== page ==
Blackouts fears as energy regulator warns of ‘significant risk’ of gas shortage | The Sun

HOUSEHOLDS could face the risk of blackouts this winter as the energy regulator has warned of a "significant risk" of gas shortages.

Ofgem said a "gas supply emergency" could lead to some power plants – which rely on gas to run – being cut off.

This could see them stop generating electricity, and as these plants provide the lion's share of electricity supply for the nation, fears have been sparked of future blackouts.

In Ofgem documents, the regulator said gas shortage issues have been driven in part by the war in Ukraine and gas shortages in Europe.

Russia has cut off most gas pipeline shipments, squeezing supply in Europe.

Some companies which run gas power stations have raised concerns to Ofgem about the impact a gas supply emergency could have on business.

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Power stations face big fines if they fail to supply electricity to businesses.

But Ofgem this rule could see the "potential insolvency of gas-fired generators", according to a report by Ofgem.

Gas plant owner SSE has called for the rules to change.

It said it could the average gas-fired power plant could rack up charges of up to £475million for the biggest plants per day.

The company, along with RWE – another gas station owner – are limiting advance sales of electricity, which is in turn pushing prices up.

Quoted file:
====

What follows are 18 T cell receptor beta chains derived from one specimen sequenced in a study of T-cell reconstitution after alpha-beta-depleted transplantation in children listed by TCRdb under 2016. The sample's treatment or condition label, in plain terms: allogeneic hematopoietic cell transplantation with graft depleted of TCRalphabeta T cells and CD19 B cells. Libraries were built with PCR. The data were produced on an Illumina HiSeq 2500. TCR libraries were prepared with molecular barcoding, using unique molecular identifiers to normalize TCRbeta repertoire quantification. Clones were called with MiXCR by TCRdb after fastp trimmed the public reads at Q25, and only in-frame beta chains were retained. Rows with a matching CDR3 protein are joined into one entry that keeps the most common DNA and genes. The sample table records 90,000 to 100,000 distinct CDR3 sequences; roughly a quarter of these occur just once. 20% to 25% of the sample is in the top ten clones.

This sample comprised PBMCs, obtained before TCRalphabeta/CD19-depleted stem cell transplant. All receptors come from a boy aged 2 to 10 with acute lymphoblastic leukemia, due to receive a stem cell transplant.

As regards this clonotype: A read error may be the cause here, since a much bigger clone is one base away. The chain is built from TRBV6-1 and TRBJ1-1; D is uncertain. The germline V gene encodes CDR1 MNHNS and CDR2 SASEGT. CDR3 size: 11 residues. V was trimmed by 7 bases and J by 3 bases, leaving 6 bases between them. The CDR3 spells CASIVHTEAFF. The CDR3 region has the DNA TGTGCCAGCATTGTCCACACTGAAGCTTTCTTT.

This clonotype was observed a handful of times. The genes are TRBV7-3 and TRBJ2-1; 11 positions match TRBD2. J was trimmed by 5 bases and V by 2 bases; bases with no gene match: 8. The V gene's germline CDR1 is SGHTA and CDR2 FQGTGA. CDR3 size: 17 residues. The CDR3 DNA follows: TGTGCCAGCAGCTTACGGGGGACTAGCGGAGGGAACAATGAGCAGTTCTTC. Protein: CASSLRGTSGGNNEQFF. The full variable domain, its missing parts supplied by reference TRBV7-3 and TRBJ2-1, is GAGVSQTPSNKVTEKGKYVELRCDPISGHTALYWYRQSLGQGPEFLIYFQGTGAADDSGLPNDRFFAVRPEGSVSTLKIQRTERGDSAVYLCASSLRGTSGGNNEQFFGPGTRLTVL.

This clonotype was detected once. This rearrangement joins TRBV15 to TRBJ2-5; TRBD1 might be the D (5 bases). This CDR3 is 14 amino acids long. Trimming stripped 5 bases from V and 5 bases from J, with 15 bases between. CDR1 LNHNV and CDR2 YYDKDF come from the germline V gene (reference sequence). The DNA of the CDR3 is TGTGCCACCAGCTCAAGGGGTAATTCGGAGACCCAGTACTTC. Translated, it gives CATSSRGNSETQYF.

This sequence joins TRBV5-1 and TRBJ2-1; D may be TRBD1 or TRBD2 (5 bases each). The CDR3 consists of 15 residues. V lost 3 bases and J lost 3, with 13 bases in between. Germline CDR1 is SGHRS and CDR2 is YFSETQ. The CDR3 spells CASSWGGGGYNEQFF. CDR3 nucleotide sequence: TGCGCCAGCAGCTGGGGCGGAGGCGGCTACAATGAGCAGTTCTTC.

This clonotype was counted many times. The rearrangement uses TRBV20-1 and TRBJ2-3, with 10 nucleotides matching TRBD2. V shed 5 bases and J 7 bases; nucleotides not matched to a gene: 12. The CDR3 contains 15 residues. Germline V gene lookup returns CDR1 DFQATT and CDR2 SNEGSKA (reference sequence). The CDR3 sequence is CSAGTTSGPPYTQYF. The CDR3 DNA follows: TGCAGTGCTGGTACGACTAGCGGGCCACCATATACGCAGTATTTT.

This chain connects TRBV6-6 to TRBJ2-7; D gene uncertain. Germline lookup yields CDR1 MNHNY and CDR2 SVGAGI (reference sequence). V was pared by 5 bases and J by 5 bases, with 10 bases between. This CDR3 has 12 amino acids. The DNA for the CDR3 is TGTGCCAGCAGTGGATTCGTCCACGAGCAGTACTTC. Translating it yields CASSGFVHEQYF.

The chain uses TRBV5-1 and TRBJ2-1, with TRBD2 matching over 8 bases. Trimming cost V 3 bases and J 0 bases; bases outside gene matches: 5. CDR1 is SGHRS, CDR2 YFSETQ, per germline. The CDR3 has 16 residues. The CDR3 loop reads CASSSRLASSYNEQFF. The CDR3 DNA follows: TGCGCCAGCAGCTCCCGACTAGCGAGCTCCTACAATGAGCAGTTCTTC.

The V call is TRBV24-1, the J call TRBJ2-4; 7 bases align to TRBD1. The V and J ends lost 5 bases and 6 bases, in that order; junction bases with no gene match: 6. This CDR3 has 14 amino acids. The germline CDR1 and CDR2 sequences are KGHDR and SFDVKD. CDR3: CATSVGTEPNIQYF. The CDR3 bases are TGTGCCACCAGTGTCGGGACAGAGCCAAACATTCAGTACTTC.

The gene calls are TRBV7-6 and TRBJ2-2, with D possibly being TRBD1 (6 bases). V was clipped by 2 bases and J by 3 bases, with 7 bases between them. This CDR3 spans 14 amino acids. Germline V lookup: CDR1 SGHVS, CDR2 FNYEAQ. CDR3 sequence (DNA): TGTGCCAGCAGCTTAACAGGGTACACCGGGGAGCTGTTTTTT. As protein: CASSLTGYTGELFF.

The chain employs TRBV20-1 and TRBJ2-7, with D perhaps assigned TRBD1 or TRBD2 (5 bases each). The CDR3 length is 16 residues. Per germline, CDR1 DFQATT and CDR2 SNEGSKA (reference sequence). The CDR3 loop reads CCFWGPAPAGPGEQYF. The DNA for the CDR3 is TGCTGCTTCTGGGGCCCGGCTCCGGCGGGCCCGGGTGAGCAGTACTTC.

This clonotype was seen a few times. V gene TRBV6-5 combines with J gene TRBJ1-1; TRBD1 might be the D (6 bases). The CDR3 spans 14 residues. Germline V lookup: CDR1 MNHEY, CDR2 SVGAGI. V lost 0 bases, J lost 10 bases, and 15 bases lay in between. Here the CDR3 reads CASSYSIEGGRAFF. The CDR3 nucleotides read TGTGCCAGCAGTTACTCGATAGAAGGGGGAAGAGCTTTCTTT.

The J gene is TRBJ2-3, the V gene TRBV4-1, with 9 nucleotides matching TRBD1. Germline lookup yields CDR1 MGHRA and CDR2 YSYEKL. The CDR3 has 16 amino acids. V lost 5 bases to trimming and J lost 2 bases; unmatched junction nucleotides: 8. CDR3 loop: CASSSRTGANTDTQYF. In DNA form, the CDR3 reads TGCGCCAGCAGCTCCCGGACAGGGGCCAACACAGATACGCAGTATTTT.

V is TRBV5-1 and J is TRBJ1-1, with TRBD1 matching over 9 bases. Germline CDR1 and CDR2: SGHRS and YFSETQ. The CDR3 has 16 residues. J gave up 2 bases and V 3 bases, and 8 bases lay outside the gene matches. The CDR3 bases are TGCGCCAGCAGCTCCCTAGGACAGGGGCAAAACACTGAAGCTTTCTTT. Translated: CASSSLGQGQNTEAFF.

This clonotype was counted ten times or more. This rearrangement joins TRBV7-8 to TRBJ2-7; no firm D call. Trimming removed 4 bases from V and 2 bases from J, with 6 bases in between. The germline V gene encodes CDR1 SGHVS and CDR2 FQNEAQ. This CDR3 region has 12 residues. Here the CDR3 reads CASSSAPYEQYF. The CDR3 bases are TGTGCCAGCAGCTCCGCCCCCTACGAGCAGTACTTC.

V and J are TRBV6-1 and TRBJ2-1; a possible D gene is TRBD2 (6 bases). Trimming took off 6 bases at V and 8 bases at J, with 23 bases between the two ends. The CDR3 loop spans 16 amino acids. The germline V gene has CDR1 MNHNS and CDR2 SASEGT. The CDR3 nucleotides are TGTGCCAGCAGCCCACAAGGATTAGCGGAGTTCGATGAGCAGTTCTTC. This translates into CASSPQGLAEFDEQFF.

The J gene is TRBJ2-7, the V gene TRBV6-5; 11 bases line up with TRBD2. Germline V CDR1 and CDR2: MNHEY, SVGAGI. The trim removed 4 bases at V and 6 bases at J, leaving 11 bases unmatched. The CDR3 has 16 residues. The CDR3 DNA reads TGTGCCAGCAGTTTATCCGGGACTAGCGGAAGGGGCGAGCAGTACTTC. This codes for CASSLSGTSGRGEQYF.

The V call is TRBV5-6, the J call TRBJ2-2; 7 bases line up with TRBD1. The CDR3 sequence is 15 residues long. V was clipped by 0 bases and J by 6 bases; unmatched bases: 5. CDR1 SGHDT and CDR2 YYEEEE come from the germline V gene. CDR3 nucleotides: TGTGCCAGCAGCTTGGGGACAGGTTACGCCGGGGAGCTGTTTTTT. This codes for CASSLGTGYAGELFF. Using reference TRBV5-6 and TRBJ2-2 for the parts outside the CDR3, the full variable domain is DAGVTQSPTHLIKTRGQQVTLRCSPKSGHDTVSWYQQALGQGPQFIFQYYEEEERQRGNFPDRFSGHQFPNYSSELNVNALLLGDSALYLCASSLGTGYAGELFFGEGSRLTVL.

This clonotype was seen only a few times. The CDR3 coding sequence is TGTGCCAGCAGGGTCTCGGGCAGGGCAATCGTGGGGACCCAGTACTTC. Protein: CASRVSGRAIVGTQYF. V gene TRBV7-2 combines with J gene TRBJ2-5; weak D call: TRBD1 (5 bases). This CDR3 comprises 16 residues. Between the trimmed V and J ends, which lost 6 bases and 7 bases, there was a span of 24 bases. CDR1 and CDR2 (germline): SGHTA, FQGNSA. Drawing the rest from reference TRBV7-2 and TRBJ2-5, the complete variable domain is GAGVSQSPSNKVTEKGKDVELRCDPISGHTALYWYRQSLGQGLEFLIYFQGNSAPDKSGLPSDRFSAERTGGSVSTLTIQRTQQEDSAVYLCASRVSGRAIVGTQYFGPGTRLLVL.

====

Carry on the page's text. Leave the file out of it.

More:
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An SSE spokesperson said: "There is broad industry agreement on the need to examine this issue, with the decision ultimately one for Ofgem.”

RWE, Ofgem and National Grid were contacted for comment.

It's not the first time households have been warned of blackouts this year.

Four days of blackouts are included in an emergency plan inked by the government on what could happen during the energy crisis this winter.

The Government insists it has sufficient reserves to avoid blackouts and just wargames for wild possibilities that will likely never happen.

Under the latest "reasonable worst case scenario" Britain would be struck by a serious electricity shortfall even after back-up coal plants are activated.

It means millions of households could be asked to turn down their thermostats and switch off their lights this winter in a bid to avoid blackouts.

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Supplies of gas to Europe and Britain have been reduced this year following Russia's invasion of Ukraine.

Russia has already reduced supply to Europe via the Nord Stream 1 pipeline, a major gas supply line.

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